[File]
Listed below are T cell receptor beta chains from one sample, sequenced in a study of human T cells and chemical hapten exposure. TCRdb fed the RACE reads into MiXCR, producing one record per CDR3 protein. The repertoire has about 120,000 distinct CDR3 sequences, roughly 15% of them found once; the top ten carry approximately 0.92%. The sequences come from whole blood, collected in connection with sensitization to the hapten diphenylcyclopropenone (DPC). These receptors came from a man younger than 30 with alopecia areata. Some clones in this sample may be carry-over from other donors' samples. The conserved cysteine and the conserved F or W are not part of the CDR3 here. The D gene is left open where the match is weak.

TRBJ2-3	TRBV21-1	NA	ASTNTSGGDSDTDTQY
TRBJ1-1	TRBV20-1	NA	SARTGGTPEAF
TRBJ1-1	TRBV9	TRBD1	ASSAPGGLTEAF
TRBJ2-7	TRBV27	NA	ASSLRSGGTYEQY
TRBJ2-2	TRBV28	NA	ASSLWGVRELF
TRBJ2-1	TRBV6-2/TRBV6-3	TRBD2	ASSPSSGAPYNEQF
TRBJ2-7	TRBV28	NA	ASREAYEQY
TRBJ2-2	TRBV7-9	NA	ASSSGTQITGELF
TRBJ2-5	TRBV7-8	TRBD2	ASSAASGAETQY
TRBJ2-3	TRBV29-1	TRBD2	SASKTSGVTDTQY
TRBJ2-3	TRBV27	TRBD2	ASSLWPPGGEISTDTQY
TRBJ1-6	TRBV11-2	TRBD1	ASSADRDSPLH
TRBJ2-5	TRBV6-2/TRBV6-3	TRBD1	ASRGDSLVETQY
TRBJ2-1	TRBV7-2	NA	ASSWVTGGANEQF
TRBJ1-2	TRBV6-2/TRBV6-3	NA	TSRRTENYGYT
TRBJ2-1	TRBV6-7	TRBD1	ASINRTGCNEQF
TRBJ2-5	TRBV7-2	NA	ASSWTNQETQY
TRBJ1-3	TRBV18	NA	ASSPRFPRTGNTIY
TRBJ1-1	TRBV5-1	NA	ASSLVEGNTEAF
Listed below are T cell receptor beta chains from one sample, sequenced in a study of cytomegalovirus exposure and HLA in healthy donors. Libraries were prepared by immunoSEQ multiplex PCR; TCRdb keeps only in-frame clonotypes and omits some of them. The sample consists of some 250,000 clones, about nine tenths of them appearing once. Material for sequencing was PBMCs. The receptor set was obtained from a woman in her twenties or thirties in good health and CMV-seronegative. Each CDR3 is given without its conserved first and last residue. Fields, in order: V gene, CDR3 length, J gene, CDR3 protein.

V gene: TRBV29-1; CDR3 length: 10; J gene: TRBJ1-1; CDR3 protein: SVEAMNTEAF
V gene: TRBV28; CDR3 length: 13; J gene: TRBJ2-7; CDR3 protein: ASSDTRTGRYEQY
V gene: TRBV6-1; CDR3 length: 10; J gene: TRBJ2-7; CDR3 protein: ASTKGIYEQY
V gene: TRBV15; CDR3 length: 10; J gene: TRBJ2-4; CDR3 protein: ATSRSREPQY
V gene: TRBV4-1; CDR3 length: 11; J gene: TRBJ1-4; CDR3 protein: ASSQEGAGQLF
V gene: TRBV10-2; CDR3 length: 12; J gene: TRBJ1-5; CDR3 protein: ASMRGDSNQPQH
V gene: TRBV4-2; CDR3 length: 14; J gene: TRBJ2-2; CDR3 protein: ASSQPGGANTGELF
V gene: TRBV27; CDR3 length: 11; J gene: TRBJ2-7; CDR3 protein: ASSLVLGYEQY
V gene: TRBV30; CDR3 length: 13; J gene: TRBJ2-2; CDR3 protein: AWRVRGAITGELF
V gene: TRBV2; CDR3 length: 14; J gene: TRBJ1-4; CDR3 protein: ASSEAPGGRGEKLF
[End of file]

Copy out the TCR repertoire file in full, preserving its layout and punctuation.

Listed below are T cell receptor beta chains from one sample, sequenced in a study of human T cells and chemical hapten exposure. TCRdb fed the RACE reads into MiXCR, producing one record per CDR3 protein. The repertoire has about 120,000 distinct CDR3 sequences, roughly 15% of them found once; the top ten carry approximately 0.92%. The sequences come from whole blood, collected in connection with sensitization to the hapten diphenylcyclopropenone (DPC). These receptors came from a man younger than 30 with alopecia areata. Some clones in this sample may be carry-over from other donors' samples. The conserved cysteine and the conserved F or W are not part of the CDR3 here. The D gene is left open where the match is weak.

TRBJ2-3	TRBV21-1	NA	ASTNTSGGDSDTDTQY
TRBJ1-1	TRBV20-1	NA	SARTGGTPEAF
TRBJ1-1	TRBV9	TRBD1	ASSAPGGLTEAF
TRBJ2-7	TRBV27	NA	ASSLRSGGTYEQY
TRBJ2-2	TRBV28	NA	ASSLWGVRELF
TRBJ2-1	TRBV6-2/TRBV6-3	TRBD2	ASSPSSGAPYNEQF
TRBJ2-7	TRBV28	NA	ASREAYEQY
TRBJ2-2	TRBV7-9	NA	ASSSGTQITGELF
TRBJ2-5	TRBV7-8	TRBD2	ASSAASGAETQY
TRBJ2-3	TRBV29-1	TRBD2	SASKTSGVTDTQY
TRBJ2-3	TRBV27	TRBD2	ASSLWPPGGEISTDTQY
TRBJ1-6	TRBV11-2	TRBD1	ASSADRDSPLH
TRBJ2-5	TRBV6-2/TRBV6-3	TRBD1	ASRGDSLVETQY
TRBJ2-1	TRBV7-2	NA	ASSWVTGGANEQF
TRBJ1-2	TRBV6-2/TRBV6-3	NA	TSRRTENYGYT
TRBJ2-1	TRBV6-7	TRBD1	ASINRTGCNEQF
TRBJ2-5	TRBV7-2	NA	ASSWTNQETQY
TRBJ1-3	TRBV18	NA	ASSPRFPRTGNTIY
TRBJ1-1	TRBV5-1	NA	ASSLVEGNTEAF
Listed below are T cell receptor beta chains from one sample, sequenced in a study of cytomegalovirus exposure and HLA in healthy donors. Libraries were prepared by immunoSEQ multiplex PCR; TCRdb keeps only in-frame clonotypes and omits some of them. The sample consists of some 250,000 clones, about nine tenths of them appearing once. Material for sequencing was PBMCs. The receptor set was obtained from a woman in her twenties or thirties in good health and CMV-seronegative. Each CDR3 is given without its conserved first and last residue. Fields, in order: V gene, CDR3 length, J gene, CDR3 protein.

V gene: TRBV29-1; CDR3 length: 10; J gene: TRBJ1-1; CDR3 protein: SVEAMNTEAF
V gene: TRBV28; CDR3 length: 13; J gene: TRBJ2-7; CDR3 protein: ASSDTRTGRYEQY
V gene: TRBV6-1; CDR3 length: 10; J gene: TRBJ2-7; CDR3 protein: ASTKGIYEQY
V gene: TRBV15; CDR3 length: 10; J gene: TRBJ2-4; CDR3 protein: ATSRSREPQY
V gene: TRBV4-1; CDR3 length: 11; J gene: TRBJ1-4; CDR3 protein: ASSQEGAGQLF
V gene: TRBV10-2; CDR3 length: 12; J gene: TRBJ1-5; CDR3 protein: ASMRGDSNQPQH
V gene: TRBV4-2; CDR3 length: 14; J gene: TRBJ2-2; CDR3 protein: ASSQPGGANTGELF
V gene: TRBV27; CDR3 length: 11; J gene: TRBJ2-7; CDR3 protein: ASSLVLGYEQY
V gene: TRBV30; CDR3 length: 13; J gene: TRBJ2-2; CDR3 protein: AWRVRGAITGELF
V gene: TRBV2; CDR3 length: 14; J gene: TRBJ1-4; CDR3 protein: ASSEAPGGRGEKLF